Optimering och analys av bromskraft för kontrollerade ballistiska landningar av drönare avsedda för sjöräddning

Examensarbete på grundnivå
Maskinteknik 180 hp (högskoleingenjör)
Ataie, Yalda
Kilander, Erik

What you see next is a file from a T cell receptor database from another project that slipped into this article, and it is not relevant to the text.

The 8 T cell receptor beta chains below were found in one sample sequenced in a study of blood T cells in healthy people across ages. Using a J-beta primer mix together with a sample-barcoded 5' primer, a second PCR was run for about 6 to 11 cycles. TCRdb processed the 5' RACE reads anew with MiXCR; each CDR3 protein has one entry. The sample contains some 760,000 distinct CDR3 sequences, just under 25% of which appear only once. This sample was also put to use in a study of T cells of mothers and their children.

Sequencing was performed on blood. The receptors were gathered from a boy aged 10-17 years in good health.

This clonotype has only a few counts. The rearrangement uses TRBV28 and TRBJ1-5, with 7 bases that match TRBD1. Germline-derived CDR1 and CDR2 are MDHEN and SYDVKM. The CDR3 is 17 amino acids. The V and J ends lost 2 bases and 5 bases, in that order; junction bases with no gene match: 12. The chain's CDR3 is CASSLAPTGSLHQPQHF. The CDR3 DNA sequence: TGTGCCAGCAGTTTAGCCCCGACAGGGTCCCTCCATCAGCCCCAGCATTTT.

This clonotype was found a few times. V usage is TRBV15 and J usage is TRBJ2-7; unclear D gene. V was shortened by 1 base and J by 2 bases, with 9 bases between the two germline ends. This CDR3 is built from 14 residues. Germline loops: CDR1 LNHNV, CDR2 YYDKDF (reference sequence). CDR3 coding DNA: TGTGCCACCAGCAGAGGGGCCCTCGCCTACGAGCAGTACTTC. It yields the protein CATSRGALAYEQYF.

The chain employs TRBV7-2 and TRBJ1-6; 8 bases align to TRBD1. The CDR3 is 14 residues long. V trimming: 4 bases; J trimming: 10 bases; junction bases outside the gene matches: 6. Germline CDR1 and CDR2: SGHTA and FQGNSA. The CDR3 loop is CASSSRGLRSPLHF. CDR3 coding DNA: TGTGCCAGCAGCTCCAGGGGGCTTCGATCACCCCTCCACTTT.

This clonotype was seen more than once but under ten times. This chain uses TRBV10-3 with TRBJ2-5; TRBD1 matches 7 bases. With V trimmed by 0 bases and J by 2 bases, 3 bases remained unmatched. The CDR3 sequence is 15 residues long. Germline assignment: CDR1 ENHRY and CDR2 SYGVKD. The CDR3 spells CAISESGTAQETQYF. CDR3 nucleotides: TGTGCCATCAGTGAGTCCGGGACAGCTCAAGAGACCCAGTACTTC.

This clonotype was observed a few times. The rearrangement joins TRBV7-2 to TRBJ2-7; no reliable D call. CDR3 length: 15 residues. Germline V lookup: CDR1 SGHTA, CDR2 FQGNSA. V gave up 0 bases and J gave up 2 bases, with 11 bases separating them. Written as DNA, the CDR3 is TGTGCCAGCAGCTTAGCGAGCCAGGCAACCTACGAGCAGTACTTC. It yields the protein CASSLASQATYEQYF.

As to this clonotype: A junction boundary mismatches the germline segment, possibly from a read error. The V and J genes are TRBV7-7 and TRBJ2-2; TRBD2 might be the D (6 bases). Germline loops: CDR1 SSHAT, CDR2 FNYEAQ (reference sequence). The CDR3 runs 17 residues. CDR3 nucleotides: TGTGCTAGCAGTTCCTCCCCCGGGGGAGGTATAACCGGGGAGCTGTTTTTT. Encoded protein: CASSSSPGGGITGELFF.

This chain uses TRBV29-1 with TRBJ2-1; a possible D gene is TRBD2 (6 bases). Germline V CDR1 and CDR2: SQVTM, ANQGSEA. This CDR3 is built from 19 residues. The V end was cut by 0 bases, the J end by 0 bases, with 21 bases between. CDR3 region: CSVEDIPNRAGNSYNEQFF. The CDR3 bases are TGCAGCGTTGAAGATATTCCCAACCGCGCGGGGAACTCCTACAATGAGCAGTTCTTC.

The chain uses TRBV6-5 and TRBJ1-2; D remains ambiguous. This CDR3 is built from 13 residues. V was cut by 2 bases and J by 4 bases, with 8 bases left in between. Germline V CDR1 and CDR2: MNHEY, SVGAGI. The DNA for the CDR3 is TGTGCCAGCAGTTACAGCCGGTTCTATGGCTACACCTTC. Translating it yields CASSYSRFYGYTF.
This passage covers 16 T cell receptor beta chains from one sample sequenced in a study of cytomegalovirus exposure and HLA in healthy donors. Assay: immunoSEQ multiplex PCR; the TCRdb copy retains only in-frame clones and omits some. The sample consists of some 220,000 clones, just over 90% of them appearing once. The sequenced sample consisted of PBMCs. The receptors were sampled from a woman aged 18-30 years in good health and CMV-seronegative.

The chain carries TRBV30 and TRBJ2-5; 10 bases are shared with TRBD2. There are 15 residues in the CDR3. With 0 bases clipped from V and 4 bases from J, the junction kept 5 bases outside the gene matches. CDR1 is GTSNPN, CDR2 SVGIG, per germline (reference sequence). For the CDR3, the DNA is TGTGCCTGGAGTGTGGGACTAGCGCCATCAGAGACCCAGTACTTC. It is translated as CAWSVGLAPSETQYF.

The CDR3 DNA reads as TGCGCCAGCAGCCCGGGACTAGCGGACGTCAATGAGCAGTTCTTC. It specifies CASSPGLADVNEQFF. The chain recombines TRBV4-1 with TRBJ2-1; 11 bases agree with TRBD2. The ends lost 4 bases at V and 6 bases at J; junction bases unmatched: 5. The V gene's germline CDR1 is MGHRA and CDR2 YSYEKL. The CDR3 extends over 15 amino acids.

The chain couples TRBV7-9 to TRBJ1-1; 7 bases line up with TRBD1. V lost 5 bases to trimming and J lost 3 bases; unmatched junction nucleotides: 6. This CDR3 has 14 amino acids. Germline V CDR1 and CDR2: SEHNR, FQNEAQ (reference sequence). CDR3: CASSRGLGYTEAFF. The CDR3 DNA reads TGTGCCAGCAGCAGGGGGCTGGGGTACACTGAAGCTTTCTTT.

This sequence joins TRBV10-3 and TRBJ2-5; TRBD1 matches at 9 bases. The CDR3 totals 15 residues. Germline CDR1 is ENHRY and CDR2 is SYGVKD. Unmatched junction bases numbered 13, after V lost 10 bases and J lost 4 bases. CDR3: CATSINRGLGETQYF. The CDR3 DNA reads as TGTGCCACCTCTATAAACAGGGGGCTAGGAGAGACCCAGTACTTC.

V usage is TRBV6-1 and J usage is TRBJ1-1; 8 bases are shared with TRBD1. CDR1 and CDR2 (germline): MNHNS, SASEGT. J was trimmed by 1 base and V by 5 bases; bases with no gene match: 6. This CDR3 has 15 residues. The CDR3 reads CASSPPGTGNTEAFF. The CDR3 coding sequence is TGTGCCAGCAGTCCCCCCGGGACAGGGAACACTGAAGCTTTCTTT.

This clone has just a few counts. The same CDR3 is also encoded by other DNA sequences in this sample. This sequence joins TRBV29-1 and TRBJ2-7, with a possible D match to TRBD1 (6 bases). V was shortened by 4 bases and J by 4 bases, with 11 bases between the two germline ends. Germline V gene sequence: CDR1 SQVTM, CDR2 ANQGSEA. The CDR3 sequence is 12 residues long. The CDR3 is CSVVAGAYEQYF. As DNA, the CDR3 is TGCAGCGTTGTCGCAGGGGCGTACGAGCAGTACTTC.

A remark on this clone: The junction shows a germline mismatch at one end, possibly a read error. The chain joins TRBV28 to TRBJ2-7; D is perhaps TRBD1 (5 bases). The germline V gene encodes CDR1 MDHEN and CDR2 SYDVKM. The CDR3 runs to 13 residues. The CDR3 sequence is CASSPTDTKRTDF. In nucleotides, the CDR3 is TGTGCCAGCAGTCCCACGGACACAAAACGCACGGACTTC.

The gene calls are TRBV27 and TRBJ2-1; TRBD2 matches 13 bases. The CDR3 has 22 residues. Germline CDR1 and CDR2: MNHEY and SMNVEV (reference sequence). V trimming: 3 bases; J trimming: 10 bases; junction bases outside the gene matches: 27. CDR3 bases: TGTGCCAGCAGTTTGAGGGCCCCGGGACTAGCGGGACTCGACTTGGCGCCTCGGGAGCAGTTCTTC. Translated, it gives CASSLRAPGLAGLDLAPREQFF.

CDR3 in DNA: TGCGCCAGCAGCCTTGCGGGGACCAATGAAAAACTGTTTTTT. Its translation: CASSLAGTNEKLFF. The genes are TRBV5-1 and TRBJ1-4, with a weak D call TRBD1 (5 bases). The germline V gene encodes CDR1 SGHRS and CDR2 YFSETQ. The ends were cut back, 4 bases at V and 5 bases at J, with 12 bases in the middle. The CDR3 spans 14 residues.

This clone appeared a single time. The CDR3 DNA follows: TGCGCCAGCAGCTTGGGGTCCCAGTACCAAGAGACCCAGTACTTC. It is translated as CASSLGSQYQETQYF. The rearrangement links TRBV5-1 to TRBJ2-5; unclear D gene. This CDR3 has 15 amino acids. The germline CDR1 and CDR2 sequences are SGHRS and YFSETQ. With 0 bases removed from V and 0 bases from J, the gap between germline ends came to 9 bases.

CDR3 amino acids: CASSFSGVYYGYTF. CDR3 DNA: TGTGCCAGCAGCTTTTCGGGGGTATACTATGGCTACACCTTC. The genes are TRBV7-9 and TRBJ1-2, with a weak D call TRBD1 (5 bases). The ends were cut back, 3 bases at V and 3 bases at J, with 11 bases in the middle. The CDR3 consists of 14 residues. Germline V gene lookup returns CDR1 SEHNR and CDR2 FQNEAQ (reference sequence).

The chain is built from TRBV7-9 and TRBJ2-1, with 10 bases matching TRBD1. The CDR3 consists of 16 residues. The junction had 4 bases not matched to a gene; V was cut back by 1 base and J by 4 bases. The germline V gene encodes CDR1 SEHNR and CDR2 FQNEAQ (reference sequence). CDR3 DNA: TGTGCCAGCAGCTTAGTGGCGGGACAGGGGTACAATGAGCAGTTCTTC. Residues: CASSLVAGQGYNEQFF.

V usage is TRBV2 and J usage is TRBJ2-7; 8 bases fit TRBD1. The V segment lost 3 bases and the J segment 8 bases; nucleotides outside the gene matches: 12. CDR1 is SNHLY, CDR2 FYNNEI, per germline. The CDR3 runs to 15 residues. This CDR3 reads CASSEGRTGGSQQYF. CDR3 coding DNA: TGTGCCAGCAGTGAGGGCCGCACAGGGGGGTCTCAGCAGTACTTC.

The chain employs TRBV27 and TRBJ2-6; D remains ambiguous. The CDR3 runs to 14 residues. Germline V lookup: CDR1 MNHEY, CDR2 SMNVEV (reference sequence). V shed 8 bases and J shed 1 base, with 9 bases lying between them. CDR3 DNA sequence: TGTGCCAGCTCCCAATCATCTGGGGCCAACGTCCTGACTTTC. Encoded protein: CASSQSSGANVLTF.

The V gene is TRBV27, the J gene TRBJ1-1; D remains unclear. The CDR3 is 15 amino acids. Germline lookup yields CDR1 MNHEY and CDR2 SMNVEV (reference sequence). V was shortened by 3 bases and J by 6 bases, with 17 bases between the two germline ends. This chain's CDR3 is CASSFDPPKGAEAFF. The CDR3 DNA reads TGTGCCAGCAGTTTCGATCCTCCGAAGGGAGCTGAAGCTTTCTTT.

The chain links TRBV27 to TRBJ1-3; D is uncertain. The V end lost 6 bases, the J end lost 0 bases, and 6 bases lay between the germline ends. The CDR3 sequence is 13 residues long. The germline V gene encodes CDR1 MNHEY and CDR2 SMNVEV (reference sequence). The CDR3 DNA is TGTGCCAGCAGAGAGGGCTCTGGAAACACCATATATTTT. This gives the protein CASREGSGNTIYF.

The Swedish Sea Rescue Society (SSRS) has suggested conceptual development work on their presently used drone, specifically focusing on the powertrain configuration. The reason for this is to improve and develop the maneuvering and landing abilities of the drone. Many of the drones currently used have a wide range in areas of use, they have great maneuvering abilities that enable controlled landing- and starting runs. Good capabilities at varying weather conditions, energy efficiency and optimized aerodynamics are other examples of coveted characteristics, which is especially true for longer flights. The problem is that maneuvering and energy efficiency are two conflicting requirements that are both dependent on the aerodynamics as well as on the powertrain. The currently used drone is a fixed wing drone, with large wings and a pushing propeller that enable good flying abilities and high energy efficiency. The goal is to fly out at sea and take photographs of places where rescuing help is needed. This suggests that the drone should have the possibility to execute a ballistic landing, rather than a glide landing, which means that the drone is able to land in a controlled manner, on a boat or another predetermined spot. In order to achieve this new type of landing the drag force from the propeller is being used to reduce the speed of the drone, by reversing the direction of rotation. Previous thesis works based on the same idea have presented the final velocities and drag forces that the currently equipped drone can achieve. The conclusion from these thesis works is that vertical ballistic landings are in fact not possible if the currently used powertrain is not upgraded. The project also discusses tests regarding the evaluation of drag forces, which is done in a feasibility study containing information about each drone component, measuring tools, measuring system analysis and trial planning. The purpose of the tests is to verify the virtual simulations, which can be determined by judging whether or not the theoretically obtained values do in fact converge towards the measured values from the tests. Two dimensionally designed simulations have yielded simplified system characteristics used to visualize modeled trajectories. The result is that the powertrain needs to deliver a minimum of 12 Newtons worth of drag force, additional to the drag force from the air resistance, and is to take place during reversed direction of rotation. Furthermore, a suggested design of experiments is presented, containing particularly interesting factors and magnitude of effects on drag forces they provide. The planned tests are meant to focus on the relationship between current levels and resulting drag force, where a concrete desirable measured value of drag force is predetermined by performed calculations
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